Model misspecification happens when the set of probability distributions considered by the statistician does not include the distribution that generated the observed data.
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To properly understand misspecification, we first need to define statistical models (e.g., McCullagh 2002).
Definition A statistical model is a set of probability distributions that, according to the statistician's judgement, should contain the probability distribution from which the data have been drawn.
Let us illustrate the definition with some examples.
Example The data consists of height measurements for individuals drawn at random from a population. Formally, the measurements can be seen as the realizations of random variables . These variables could have any probability distribution. If the statistician assumes that they are normally distributed, then she is formulating a statistical model. She is placing a restriction on the set of probability distributions from which the data could have been drawn.
Example In the previous example, there could be some form of dependence among the draws . If the statistician assumes that the draws are statistically independent, then she is putting another restriction on their joint distribution. In other words, she is adding an assumption to the statistical model.
Example The statistician measures the weights of the same individuals. Then, she analyzes the relationship between height and weight by using the regression equationwhere and are regression coefficients and is an independently and identically distributed error term. This is a statistical model: the statistician is putting a restriction on the set of joint distributions that could have generated the observations ; she is excluding all the joint distributions for which the errors are not independently and identically distributed.
Thus, a model is a set of probability distributions. If the data-generating distribution does not belong to the set, then the model is misspecified.
As we build a model by making assumptions, a model is misspecified when at least one of our assumptions is wrong.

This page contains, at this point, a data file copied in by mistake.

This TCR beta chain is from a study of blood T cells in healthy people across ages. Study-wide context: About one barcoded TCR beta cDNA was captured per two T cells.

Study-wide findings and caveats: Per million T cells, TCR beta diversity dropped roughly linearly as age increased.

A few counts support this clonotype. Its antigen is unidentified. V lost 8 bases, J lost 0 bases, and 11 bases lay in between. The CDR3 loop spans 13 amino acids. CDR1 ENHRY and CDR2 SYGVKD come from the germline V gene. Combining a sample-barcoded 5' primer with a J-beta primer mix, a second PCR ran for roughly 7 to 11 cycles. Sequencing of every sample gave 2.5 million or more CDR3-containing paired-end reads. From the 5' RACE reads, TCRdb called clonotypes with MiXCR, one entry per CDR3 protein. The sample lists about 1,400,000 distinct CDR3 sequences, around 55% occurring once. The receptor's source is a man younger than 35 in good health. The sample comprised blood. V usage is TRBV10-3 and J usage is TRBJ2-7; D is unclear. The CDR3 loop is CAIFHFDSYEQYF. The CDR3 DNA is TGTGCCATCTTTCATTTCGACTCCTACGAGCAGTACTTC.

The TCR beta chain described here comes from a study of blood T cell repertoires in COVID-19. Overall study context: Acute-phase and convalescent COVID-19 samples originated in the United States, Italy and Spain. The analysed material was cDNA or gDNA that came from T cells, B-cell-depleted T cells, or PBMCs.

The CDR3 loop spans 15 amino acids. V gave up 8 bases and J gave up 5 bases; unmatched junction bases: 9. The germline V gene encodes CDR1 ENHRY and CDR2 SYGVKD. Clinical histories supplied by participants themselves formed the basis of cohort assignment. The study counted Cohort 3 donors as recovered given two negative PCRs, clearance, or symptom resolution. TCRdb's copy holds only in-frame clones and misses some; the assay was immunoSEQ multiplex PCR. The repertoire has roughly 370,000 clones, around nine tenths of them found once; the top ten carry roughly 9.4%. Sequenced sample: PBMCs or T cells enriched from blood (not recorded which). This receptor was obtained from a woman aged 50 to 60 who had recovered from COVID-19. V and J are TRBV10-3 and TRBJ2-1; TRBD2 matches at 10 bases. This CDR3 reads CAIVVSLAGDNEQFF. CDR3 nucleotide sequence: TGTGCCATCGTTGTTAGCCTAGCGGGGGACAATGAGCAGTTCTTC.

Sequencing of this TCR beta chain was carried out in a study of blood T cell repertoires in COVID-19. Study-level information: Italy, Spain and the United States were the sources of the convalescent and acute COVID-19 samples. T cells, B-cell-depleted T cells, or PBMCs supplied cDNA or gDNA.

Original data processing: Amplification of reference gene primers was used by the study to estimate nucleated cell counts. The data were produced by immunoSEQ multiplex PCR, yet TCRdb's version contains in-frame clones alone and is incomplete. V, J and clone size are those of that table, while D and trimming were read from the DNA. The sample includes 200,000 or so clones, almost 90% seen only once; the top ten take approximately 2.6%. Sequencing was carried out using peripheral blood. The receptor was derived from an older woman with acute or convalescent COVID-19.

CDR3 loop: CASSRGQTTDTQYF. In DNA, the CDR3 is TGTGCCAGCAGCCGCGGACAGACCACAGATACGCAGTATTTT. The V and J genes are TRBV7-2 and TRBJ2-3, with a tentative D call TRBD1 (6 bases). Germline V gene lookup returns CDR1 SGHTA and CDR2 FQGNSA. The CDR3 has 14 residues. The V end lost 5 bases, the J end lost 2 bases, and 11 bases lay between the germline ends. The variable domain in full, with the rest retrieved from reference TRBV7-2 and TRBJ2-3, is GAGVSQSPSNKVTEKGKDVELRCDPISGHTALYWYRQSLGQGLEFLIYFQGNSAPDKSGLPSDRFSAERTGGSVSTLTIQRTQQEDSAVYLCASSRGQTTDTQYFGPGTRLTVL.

Example The individuals in the previous examples belong to two ethnic groups characterized by different genetic traits. In particular, there is a marked difference between the average heights of the members of the two groups. The true data-generating distribution is bimodal and does not belong to the set of normal distributions. Hence, the previous model is misspecified.
The assumptions that form the statistical model are used to derive the properties of the estimators of the model parameters and the distribution of any test statistic used to conduct hypothesis tests about the data-generating distribution.
As a consequence, in a misspecified model, the behavior of estimators and test statistics may be different from the one that we would expect on the basis of the assumptions.
Example In a test of hypothesis, even if the main assumption being tested is true, we may reject it too often because another minor (or technical assumptions) is wrong. See the section on the interpretation of rejection in the lecture on the null hypothesis. A related problem is that we may end up accepting the alternative hypothesis (after rejecting the null) even if both the null and the alternative are wrong. See the lecture on the alternative hypothesis.
Example If we assume that the errors of a linear regression are homoskedastic (i.e., they all have the same variance), then the standard errors of the coefficient estimates have a simple expression. However, if the model is misspecified because the homoskedasticity assumption is wrong, then the standard errors are inconsistent. Fortunately, we can drop the assumption of homoskedasticity and use heteroskedasticity-robust estimators.
Example If we assume that the observations in a sample are independently, identically and normally distributed, then their sample mean has a normal distribution. However, if the model is misspecified because the observations are not normal, then the distribution of the sample mean may not be normal, especially in small samples.
Sadly, there is a lot of confusion about misspecification.
In particular, you will find many sources that do not provide a formal definition of misspecification and provide lists of examples. These often include some problems that may affect regression models such as:
omission of relevant variables;
inclusion of irrelevant variables;
wrong functional form.
While some of these problems may in certain cases be related to misspecification, their presence does not necessarily imply that the model is misspecified. Let us see why.
When we write a regression equation of the formwe are not placing any restriction on the joint distribution of and .
In other words, we are not making any assumption. We are just defining a new variable as
At this stage, is not even well-defined, because the coefficients and are left unspecified.
When we write the regression equation and we define the error term, we select the variables to include in the equation.